Day 2 Brings Light Wind, Flat Water, and Sun to St. Pete NOOD

Day 2 of the 2007 Sperry Top-Sider St. Petersburg NOOD Regatta featured conditions that were almost the polar opposite of Day 1. Nonetheless, the top dogs from Friday were, in many cases, able to add to their leads.

SPNOOD Day 2 Story

Stuart Streuli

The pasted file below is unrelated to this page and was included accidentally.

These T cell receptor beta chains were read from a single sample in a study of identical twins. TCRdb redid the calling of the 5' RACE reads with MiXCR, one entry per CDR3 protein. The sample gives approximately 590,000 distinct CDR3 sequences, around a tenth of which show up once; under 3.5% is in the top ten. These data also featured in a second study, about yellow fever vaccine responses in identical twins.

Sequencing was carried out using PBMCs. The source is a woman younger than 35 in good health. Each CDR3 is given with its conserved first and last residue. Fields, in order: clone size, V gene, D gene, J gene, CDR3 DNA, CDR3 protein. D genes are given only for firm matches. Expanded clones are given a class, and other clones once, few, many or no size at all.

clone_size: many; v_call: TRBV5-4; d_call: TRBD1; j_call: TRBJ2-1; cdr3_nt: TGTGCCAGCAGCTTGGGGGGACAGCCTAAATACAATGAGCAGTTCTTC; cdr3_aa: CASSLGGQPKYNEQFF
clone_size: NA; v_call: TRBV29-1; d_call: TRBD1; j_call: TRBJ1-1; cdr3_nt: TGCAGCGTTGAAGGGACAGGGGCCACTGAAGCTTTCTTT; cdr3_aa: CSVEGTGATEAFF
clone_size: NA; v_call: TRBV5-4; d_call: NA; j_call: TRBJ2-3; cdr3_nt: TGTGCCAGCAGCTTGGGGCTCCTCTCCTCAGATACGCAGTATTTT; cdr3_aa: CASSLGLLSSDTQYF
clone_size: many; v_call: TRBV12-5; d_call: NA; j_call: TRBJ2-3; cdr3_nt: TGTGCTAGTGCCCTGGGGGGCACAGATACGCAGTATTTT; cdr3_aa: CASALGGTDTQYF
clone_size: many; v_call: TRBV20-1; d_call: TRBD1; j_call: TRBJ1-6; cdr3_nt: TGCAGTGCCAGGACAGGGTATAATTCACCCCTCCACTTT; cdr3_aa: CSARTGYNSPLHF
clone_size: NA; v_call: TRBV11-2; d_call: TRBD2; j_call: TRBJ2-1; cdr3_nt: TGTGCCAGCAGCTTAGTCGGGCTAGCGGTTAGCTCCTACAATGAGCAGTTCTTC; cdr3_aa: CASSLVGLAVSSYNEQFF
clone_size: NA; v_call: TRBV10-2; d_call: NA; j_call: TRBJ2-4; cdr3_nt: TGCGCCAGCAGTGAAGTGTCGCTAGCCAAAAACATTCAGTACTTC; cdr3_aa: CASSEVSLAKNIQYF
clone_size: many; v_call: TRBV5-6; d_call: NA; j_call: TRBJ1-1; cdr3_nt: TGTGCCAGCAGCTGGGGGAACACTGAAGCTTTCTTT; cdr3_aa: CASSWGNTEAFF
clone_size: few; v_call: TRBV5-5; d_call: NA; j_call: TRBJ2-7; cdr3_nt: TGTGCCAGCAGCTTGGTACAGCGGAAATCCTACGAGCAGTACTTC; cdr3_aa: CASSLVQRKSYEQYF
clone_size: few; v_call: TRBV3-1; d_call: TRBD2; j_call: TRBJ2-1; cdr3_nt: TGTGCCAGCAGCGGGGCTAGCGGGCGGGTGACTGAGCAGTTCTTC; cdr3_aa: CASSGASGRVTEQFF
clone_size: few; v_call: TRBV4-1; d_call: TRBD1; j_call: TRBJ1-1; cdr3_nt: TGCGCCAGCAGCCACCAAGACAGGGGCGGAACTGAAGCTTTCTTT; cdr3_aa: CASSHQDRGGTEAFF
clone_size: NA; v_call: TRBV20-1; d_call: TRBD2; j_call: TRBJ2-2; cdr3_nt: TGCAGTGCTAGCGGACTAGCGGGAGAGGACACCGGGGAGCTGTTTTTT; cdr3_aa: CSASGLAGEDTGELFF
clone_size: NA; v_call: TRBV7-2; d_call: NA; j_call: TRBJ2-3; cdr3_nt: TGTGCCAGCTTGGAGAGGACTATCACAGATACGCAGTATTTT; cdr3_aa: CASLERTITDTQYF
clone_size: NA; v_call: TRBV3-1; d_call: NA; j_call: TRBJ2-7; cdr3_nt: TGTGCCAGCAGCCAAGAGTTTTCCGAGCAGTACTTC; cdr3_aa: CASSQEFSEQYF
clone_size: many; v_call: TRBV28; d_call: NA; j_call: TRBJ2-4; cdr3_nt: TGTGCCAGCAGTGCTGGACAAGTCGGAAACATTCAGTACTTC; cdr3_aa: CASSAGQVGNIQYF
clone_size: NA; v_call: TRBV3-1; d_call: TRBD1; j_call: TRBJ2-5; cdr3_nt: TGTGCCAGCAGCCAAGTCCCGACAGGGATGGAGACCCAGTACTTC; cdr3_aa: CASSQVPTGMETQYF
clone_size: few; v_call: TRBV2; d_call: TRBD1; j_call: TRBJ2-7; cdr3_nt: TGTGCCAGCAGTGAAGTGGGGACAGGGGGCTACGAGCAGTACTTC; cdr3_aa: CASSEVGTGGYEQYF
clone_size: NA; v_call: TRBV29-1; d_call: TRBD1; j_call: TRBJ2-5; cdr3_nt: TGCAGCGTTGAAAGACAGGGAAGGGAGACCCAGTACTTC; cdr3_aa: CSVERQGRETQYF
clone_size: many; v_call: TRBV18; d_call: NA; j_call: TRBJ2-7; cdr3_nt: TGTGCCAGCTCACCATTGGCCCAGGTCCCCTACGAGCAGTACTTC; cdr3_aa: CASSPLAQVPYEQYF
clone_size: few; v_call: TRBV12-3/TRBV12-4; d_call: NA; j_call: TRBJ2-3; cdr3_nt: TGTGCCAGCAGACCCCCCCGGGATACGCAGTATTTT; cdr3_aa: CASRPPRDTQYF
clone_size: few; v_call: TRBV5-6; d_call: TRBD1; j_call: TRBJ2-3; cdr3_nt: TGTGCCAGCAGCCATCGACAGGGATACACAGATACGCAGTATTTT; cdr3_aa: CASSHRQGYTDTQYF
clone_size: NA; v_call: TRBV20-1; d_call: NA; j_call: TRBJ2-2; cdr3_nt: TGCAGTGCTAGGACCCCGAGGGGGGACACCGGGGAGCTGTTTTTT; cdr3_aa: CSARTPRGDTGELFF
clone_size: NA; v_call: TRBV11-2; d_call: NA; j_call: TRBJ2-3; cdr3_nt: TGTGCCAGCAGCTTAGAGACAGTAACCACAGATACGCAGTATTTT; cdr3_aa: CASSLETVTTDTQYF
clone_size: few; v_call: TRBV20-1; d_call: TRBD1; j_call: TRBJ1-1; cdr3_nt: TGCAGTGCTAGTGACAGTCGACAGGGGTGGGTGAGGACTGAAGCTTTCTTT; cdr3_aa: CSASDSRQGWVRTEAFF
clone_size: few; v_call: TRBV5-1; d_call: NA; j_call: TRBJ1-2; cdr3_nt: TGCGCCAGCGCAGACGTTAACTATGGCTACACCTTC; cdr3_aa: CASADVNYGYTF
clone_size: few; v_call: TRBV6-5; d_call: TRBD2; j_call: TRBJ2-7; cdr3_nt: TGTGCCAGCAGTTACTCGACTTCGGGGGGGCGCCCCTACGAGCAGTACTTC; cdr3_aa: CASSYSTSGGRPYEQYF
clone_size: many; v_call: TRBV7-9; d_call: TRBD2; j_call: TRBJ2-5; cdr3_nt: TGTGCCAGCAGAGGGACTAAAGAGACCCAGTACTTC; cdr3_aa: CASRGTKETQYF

ST. PETERSBURG, Fla. – While warm sunshine was a welcome start for the eager competitors aboard 195 boats at the Sperry Top-Sider NOOD Regatta in St. Petersburg, Fla. this morning, the talk while leaving the dock was how the wind that wreaked havoc yesterday had managed to disappear completely. Principal Race Officer Peter “Luigi” Reggio, together with the St. Petersburg YC Race Committee, made the call to postpone racing and wait an hour for the light breeze to build into suitable racing conditions. Some of the 17 competing one-design classes saw new names on top of the results board, while other classes continue to be led by the same names. One team that continues to dominate is the Excellent crew. Tactician Rob Smith (Manchester, England) described how skipper John Pollard’s (Torquay, England) Melges 24 has managed to lead the 44-boat class. “In today’s second two races, the breeze came up a little,” he said. “We tried to stay ahead of our closest rivals, Gannet, and doing that we were able to extend our lead. The weather today was totally different than yesterday. Today it was light and fluky. It’s amazing that yesterday it was blowing 20 (knots) and today we had two hours without much wind.” Gannet is owned by Othmar Mueller von Blumencron (Great Falls, Va.) and it is currently in second place tied on points with Melges 24 class president Scott Gregory (Marietta, Ga.) and his team Satisfaction in third. With Sunday’s forecast of gusting wind of around 25 knots, the Excellent crew is looking forward to it. “Tomorrow, since there is no discard, we’d like to have two races. If it is blowing 25 knots tomorrow, about 90-percent of the fleet cannot handle it, so 18 to 25 knots would suit us fine,” said Smith. Also on Course B was the J/105 class where the top two positions remained the same – Worth Harris (Raleigh, N.C.) in first with 15 points and Steve and Dee Olinger (St Petersburg) in second. Jeffrey Marks (Dunedin, Fla.) and his Wasabi moved into third place by scoring a 3-1-2.Over on Course A, where seven classes competed in three races, Jim Edwards (Satellite Beach, Calif.) and Chris Gates continued their winning ways in the 12-boat Wavelength 24 class, with a 5-1-1 to lead. “It’s really tight between us and Bear,” said Edwards of his closest competitor. “We have been battling for the past 10 to 12 years. The skipper is Karen Choate and she’s very, very good.” Although Edwards and Gates have been involved in the class for a while, they have had their boat Whatta Ride for two years. “It’s still new to the crew,” said Edwards. “We’re still learning the boat. For example in the last race today, on the last upwind leg, we had a tacking duel with Bear where we did, maybe, 12 tacks.” In the J/109, there wasn’t a change in the top two positions, but the third spot was taken by Adrian Begley (Atlantic Highlands, N.J.) with his Mad Dogs & Englishmen. Begley’s team posted a 1-1-5 for 20 points overall, only four points from second placed Steve Rhyne (Seabrook Texas) on Mojo and six points away from first place Vitesse, owned by Jon Halbert (League City, Texas).The most significant lead on this course is in the S2 7.9 class where Spike Boston (Point Edward, Ontario, CAN) and his Frequent Flyer have won every race and stand 14 points ahead of second placed John Spierling (Shelby Township, Mich.) and his Rebel. In third place is Joe and Jeff Pawlowski (East Amherst, N.Y.) on Magic, with 22 points. On Course C, two races were held for the seven classes competing. In the six boat Tripp 26 class, William Zehner (Panama City, Fla.) moved into first place overall with a 4-3 finish. “Sometimes when you’re in front it puts a bullseye on you and the rest of the guys give you a hard time,” said Zehner. “Actually it wasn’t too bad. Slapshot was trying to make points back on us. Also, we usually sail with seven, but today we had six because our foredeck crew was sick with the flu and went home.” Zehner claimed that any wind conditions were suitable to his TrippNautic, but he would prefer heavier air because, “It’s our comfort zone. We’re comfortable with 18 to 20 knots.” Tom Freeman (St. Thomas, Ontario, Canada) and his Slapshot are in second place with 13 points, while Dennis Hanncik (King George, Va.) is in third with 16 points. Tomorrow’s forecast is for a return to strong wind, in the 15-20 knot range. With that in mind, and a number of midwinter class championships on the line, it is a safe bet that every competitor will be looking forward to another day of racing. Racing concludes tomorrow, Sunday, Feb. 18.


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